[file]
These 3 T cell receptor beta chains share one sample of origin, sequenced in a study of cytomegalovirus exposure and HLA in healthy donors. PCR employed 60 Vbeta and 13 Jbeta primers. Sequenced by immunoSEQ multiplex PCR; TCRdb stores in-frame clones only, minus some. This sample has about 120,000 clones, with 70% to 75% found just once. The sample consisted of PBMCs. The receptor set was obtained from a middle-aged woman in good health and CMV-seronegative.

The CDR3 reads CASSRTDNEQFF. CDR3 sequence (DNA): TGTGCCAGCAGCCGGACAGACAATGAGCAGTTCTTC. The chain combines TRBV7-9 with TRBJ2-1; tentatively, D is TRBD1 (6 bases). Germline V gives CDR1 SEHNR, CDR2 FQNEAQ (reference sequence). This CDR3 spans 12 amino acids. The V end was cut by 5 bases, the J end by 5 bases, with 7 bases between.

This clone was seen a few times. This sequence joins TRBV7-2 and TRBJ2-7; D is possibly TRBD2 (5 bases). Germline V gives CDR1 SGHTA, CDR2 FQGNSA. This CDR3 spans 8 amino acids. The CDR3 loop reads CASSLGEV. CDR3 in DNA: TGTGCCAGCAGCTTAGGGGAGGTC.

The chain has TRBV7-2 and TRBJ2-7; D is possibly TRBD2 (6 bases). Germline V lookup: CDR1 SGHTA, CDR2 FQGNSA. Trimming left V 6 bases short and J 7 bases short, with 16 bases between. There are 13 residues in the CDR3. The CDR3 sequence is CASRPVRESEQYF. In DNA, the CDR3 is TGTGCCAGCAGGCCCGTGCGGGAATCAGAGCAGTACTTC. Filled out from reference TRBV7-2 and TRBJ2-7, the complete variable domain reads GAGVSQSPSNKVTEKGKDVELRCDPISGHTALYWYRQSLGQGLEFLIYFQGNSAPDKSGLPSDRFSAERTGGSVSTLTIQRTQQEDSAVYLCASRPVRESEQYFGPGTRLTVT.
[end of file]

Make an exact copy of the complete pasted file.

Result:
These 3 T cell receptor beta chains share one sample of origin, sequenced in a study of cytomegalovirus exposure and HLA in healthy donors. PCR employed 60 Vbeta and 13 Jbeta primers. Sequenced by immunoSEQ multiplex PCR; TCRdb stores in-frame clones only, minus some. This sample has about 120,000 clones, with 70% to 75% found just once. The sample consisted of PBMCs. The receptor set was obtained from a middle-aged woman in good health and CMV-seronegative.

The CDR3 reads CASSRTDNEQFF. CDR3 sequence (DNA): TGTGCCAGCAGCCGGACAGACAATGAGCAGTTCTTC. The chain combines TRBV7-9 with TRBJ2-1; tentatively, D is TRBD1 (6 bases). Germline V gives CDR1 SEHNR, CDR2 FQNEAQ (reference sequence). This CDR3 spans 12 amino acids. The V end was cut by 5 bases, the J end by 5 bases, with 7 bases between.

This clone was seen a few times. This sequence joins TRBV7-2 and TRBJ2-7; D is possibly TRBD2 (5 bases). Germline V gives CDR1 SGHTA, CDR2 FQGNSA. This CDR3 spans 8 amino acids. The CDR3 loop reads CASSLGEV. CDR3 in DNA: TGTGCCAGCAGCTTAGGGGAGGTC.

The chain has TRBV7-2 and TRBJ2-7; D is possibly TRBD2 (6 bases). Germline V lookup: CDR1 SGHTA, CDR2 FQGNSA. Trimming left V 6 bases short and J 7 bases short, with 16 bases between. There are 13 residues in the CDR3. The CDR3 sequence is CASRPVRESEQYF. In DNA, the CDR3 is TGTGCCAGCAGGCCCGTGCGGGAATCAGAGCAGTACTTC. Filled out from reference TRBV7-2 and TRBJ2-7, the complete variable domain reads GAGVSQSPSNKVTEKGKDVELRCDPISGHTALYWYRQSLGQGLEFLIYFQGNSAPDKSGLPSDRFSAERTGGSVSTLTIQRTQQEDSAVYLCASRPVRESEQYFGPGTRLTVT.